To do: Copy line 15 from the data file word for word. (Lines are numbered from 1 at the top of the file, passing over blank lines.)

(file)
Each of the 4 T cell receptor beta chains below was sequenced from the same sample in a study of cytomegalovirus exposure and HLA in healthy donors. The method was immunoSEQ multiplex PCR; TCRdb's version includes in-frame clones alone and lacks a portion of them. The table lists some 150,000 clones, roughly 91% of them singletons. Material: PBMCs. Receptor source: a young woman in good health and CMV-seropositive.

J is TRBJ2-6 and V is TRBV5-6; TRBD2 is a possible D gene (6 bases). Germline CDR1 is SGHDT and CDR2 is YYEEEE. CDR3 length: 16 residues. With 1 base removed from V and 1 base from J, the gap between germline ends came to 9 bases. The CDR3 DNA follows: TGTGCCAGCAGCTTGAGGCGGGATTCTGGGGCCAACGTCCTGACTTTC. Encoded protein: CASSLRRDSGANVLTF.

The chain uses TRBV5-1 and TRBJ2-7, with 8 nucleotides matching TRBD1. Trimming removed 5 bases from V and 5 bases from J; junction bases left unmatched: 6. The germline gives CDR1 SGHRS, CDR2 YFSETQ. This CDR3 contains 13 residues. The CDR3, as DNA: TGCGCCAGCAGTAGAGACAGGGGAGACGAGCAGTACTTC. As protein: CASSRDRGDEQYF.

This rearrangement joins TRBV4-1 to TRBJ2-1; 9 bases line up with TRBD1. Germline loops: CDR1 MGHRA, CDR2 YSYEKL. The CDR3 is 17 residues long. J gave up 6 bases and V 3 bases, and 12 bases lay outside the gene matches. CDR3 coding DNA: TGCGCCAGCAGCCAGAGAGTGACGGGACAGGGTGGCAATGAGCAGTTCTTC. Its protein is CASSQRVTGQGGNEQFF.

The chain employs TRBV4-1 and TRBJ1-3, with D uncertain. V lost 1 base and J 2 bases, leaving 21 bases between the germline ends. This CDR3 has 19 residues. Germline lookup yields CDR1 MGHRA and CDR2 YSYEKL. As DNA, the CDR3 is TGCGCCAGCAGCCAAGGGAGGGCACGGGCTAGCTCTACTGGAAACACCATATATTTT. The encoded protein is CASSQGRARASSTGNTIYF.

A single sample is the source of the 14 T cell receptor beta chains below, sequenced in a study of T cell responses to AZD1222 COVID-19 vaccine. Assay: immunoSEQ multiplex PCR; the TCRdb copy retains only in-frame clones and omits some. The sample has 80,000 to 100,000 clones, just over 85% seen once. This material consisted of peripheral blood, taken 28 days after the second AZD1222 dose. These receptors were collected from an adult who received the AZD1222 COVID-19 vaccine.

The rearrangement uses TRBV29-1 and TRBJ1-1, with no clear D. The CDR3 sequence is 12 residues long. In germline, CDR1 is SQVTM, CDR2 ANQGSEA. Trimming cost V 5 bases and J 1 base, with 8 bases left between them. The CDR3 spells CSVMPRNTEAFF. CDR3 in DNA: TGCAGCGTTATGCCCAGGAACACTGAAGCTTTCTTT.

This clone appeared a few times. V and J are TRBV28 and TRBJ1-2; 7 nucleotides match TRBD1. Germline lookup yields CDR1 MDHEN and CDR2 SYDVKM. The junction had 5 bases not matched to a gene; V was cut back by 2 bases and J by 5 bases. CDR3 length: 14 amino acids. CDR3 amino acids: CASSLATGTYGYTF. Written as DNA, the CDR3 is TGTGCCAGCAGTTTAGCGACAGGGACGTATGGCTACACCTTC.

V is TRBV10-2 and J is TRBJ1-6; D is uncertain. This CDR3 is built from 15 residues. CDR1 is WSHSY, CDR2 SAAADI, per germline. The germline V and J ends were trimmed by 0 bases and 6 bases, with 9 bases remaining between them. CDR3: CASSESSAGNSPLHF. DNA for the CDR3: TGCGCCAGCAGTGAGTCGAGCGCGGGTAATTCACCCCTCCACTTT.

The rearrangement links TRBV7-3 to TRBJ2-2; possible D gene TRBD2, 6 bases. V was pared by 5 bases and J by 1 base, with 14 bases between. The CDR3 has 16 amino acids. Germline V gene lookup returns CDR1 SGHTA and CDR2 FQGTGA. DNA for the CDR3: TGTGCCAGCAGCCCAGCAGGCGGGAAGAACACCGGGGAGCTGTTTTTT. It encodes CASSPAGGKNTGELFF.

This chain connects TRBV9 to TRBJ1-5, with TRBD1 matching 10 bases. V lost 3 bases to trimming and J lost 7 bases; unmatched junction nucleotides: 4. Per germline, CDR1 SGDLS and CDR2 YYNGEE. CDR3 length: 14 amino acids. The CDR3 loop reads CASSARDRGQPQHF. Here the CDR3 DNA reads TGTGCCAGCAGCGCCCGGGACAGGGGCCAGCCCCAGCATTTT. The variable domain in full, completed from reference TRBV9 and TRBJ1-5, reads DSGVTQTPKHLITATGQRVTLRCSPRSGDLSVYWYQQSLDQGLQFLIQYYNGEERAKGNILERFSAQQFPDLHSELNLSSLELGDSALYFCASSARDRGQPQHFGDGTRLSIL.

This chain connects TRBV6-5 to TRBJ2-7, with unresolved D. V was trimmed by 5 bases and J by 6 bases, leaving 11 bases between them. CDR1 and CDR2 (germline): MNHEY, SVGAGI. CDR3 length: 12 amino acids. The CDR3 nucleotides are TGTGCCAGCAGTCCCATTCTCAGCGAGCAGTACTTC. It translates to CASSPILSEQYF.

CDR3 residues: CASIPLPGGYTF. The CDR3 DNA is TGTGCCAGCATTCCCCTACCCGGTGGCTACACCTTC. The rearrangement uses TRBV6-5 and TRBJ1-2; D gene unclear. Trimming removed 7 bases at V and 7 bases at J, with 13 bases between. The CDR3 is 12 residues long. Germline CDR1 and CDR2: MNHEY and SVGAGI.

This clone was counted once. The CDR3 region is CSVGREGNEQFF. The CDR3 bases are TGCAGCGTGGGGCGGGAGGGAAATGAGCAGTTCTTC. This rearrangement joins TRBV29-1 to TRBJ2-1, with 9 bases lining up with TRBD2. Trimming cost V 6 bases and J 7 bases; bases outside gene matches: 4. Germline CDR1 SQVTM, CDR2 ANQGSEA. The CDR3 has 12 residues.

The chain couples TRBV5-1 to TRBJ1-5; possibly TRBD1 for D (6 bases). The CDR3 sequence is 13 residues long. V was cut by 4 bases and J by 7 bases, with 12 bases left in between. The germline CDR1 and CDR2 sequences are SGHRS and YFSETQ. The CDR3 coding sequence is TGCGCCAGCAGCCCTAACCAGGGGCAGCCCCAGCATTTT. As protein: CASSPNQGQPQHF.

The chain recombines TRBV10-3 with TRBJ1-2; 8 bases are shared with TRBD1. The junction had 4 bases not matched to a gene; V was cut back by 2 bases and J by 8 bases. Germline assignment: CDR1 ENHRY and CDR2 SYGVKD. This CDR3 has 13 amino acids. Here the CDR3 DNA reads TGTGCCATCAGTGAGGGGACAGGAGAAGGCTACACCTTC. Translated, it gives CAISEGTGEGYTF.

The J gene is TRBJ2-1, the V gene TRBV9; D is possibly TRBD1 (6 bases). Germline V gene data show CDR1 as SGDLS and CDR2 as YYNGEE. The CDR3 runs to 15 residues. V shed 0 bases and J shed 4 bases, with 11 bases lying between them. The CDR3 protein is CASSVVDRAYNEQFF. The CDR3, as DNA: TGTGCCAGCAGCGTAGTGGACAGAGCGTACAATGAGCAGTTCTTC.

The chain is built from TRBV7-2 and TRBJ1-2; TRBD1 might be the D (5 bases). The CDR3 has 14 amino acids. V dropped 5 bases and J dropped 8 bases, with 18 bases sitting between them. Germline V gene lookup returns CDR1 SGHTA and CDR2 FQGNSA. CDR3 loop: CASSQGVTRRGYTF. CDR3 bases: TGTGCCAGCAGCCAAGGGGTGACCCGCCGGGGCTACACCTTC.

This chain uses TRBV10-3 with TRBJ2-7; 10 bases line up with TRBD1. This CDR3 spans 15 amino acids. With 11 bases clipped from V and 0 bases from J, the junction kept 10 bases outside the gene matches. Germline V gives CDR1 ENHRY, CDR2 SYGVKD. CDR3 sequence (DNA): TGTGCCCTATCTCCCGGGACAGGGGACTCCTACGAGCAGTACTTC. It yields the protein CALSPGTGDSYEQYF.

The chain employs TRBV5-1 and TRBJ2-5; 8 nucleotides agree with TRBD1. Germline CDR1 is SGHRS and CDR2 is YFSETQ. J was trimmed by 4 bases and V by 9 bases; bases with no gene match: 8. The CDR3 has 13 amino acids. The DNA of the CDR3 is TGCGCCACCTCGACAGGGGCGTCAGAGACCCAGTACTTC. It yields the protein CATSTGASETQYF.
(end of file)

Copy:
The chain couples TRBV5-1 to TRBJ1-5; possibly TRBD1 for D (6 bases). The CDR3 sequence is 13 residues long. V was cut by 4 bases and J by 7 bases, with 12 bases left in between. The germline CDR1 and CDR2 sequences are SGHRS and YFSETQ. The CDR3 coding sequence is TGCGCCAGCAGCCCTAACCAGGGGCAGCCCCAGCATTTT. As protein: CASSPNQGQPQHF.